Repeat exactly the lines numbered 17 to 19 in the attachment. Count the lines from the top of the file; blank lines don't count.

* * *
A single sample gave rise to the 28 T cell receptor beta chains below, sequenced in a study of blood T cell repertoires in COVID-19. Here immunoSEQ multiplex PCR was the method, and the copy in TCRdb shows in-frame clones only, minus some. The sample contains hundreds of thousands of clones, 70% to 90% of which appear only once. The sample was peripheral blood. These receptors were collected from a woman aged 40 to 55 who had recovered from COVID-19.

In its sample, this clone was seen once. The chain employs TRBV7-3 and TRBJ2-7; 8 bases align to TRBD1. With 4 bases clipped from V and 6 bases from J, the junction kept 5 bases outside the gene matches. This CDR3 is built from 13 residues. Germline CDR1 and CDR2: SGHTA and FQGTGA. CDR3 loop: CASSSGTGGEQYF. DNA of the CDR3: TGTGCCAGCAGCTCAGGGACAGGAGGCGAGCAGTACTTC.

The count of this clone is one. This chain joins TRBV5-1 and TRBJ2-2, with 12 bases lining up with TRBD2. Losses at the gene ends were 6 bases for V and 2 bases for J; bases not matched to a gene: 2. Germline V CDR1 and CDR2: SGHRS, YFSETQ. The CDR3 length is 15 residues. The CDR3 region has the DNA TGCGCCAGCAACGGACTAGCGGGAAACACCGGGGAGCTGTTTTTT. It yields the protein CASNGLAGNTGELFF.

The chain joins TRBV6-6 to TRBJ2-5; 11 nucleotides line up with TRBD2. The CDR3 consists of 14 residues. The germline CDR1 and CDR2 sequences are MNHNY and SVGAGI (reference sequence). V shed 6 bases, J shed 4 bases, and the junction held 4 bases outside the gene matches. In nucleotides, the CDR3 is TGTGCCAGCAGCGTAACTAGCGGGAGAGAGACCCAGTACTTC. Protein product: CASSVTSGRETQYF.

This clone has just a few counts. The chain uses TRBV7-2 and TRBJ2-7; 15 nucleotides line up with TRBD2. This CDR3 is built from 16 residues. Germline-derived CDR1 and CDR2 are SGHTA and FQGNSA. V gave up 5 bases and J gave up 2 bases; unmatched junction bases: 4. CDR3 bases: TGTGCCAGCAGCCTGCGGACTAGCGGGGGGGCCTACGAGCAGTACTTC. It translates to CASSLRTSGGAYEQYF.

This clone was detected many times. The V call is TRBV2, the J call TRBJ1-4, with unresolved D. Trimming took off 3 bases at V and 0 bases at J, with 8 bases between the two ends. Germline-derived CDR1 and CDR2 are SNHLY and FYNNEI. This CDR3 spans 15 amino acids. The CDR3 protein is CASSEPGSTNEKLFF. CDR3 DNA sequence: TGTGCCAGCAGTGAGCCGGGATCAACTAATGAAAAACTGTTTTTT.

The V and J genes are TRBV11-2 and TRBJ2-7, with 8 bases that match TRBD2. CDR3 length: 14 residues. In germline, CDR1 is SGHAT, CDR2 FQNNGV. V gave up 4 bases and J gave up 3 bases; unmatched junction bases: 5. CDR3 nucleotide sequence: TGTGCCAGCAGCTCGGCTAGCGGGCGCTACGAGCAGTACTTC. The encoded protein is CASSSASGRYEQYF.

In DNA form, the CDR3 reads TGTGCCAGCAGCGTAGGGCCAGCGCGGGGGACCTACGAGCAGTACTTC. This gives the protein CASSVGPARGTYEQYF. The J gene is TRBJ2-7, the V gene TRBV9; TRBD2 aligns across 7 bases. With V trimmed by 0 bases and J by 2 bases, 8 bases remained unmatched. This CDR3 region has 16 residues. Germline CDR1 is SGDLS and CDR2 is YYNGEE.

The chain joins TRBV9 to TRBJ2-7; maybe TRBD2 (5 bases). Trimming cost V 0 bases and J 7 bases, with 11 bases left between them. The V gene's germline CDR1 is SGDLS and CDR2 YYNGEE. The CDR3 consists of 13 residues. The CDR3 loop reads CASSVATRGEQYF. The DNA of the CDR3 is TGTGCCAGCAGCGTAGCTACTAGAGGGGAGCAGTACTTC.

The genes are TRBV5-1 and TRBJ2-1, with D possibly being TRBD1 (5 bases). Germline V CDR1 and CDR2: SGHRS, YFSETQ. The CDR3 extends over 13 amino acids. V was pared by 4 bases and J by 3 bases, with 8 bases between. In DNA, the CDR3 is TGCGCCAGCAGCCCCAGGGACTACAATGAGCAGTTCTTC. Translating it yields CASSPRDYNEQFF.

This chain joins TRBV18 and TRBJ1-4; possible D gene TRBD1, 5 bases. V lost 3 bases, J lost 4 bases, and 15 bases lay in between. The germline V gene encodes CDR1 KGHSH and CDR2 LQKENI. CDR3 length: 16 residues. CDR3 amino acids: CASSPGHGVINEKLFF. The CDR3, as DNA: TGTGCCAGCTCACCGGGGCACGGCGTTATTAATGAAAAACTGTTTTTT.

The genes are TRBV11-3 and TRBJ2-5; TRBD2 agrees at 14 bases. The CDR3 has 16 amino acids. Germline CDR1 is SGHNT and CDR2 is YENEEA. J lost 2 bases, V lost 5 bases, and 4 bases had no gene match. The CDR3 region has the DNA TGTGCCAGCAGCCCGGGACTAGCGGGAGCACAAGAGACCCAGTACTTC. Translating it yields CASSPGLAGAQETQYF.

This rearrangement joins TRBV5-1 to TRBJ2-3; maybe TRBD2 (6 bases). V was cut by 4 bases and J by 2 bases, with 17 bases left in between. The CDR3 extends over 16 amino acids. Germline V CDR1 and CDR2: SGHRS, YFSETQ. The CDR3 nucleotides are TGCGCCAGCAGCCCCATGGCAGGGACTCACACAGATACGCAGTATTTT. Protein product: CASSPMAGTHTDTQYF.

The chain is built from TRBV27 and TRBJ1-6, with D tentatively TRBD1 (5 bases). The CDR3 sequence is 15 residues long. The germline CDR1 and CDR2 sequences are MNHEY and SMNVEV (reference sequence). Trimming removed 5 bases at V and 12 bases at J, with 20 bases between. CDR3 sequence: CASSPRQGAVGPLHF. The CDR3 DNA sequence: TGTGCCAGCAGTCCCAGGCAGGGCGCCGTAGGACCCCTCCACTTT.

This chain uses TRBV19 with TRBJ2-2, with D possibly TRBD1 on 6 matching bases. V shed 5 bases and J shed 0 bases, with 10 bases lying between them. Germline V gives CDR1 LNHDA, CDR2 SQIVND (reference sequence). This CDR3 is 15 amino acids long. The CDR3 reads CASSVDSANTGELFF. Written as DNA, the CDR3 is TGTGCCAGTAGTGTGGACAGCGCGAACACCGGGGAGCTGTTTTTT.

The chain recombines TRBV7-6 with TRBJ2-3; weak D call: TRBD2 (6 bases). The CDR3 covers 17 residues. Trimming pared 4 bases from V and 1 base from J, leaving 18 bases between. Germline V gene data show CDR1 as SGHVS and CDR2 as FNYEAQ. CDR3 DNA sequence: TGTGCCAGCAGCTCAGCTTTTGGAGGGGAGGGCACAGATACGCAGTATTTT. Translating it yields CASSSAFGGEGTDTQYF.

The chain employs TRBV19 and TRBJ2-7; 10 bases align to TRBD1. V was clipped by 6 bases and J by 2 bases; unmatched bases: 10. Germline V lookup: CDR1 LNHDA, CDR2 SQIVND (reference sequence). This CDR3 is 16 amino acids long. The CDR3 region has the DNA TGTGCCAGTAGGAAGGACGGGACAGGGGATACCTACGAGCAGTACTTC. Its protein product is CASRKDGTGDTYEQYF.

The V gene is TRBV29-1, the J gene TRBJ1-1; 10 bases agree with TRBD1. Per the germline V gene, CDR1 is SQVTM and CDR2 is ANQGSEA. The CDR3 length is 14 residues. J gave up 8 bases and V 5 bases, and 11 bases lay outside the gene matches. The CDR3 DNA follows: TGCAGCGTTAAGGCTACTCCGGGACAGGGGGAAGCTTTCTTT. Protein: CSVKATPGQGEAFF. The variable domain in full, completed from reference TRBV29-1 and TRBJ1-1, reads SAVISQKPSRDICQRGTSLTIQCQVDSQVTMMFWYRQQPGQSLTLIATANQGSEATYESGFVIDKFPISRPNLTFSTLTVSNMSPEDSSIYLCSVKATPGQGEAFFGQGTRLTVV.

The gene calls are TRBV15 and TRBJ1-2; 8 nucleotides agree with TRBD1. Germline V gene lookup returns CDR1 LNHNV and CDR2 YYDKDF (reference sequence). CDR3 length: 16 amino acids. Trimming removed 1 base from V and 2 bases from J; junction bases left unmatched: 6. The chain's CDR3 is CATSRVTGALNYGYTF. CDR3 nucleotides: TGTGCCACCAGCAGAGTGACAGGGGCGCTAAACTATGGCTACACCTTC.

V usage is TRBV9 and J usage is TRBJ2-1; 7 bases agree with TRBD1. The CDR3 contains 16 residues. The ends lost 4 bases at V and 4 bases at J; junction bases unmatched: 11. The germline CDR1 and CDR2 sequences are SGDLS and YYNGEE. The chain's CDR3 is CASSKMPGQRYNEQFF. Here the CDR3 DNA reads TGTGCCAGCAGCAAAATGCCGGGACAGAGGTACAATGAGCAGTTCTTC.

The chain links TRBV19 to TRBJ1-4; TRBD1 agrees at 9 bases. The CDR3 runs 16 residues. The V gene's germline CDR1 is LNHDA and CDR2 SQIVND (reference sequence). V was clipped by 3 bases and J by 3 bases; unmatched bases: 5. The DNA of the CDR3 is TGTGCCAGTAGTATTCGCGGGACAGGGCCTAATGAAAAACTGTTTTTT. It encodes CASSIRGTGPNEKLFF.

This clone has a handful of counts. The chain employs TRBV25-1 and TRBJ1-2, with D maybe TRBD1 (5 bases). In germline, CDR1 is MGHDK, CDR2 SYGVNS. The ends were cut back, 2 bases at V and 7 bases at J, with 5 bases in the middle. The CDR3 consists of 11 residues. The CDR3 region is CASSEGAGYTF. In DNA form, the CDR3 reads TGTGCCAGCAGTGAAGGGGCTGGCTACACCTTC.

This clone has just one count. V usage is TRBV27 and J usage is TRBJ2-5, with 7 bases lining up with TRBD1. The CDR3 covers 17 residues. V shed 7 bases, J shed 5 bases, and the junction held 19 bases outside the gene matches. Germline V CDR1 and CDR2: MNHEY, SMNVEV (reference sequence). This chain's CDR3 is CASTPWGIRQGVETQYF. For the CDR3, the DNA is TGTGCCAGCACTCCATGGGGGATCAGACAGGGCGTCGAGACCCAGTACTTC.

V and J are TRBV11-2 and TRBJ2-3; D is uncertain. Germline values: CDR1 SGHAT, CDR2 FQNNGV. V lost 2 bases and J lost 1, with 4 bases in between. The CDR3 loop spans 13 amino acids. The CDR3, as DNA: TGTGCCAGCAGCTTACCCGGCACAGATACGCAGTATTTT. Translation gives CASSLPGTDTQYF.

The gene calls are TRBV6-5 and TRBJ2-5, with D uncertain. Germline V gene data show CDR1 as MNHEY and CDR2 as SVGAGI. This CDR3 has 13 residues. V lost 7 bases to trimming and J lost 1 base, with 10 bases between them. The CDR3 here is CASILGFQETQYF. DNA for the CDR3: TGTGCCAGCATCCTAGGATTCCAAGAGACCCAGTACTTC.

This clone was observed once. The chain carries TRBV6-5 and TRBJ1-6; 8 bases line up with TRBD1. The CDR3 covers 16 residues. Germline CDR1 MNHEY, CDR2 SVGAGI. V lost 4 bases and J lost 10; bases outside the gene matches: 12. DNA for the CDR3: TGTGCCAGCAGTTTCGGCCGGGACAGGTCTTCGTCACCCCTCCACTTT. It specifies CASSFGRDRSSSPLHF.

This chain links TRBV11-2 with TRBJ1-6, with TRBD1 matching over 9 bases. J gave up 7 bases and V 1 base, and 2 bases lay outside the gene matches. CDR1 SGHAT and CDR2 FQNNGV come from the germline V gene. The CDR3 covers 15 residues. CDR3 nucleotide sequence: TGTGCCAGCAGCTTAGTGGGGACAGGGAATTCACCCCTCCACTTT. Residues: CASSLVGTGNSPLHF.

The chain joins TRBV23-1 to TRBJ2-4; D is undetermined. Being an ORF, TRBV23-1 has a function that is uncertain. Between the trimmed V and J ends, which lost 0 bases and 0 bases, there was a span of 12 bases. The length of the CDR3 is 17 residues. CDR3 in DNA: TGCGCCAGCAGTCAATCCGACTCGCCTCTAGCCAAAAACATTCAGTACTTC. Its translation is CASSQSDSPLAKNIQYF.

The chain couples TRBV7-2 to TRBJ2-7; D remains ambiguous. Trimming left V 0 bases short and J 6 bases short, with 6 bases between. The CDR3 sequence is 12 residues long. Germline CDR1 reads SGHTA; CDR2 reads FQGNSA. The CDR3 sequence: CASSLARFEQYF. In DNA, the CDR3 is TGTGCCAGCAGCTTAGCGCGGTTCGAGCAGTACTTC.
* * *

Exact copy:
The chain employs TRBV19 and TRBJ2-7; 10 bases align to TRBD1. V was clipped by 6 bases and J by 2 bases; unmatched bases: 10. Germline V lookup: CDR1 LNHDA, CDR2 SQIVND (reference sequence). This CDR3 is 16 amino acids long. The CDR3 region has the DNA TGTGCCAGTAGGAAGGACGGGACAGGGGATACCTACGAGCAGTACTTC. Its protein product is CASRKDGTGDTYEQYF.

The V gene is TRBV29-1, the J gene TRBJ1-1; 10 bases agree with TRBD1. Per the germline V gene, CDR1 is SQVTM and CDR2 is ANQGSEA. The CDR3 length is 14 residues. J gave up 8 bases and V 5 bases, and 11 bases lay outside the gene matches. The CDR3 DNA follows: TGCAGCGTTAAGGCTACTCCGGGACAGGGGGAAGCTTTCTTT. Protein: CSVKATPGQGEAFF. The variable domain in full, completed from reference TRBV29-1 and TRBJ1-1, reads SAVISQKPSRDICQRGTSLTIQCQVDSQVTMMFWYRQQPGQSLTLIATANQGSEATYESGFVIDKFPISRPNLTFSTLTVSNMSPEDSSIYLCSVKATPGQGEAFFGQGTRLTVV.

The gene calls are TRBV15 and TRBJ1-2; 8 nucleotides agree with TRBD1. Germline V gene lookup returns CDR1 LNHNV and CDR2 YYDKDF (reference sequence). CDR3 length: 16 amino acids. Trimming removed 1 base from V and 2 bases from J; junction bases left unmatched: 6. The chain's CDR3 is CATSRVTGALNYGYTF. CDR3 nucleotides: TGTGCCACCAGCAGAGTGACAGGGGCGCTAAACTATGGCTACACCTTC.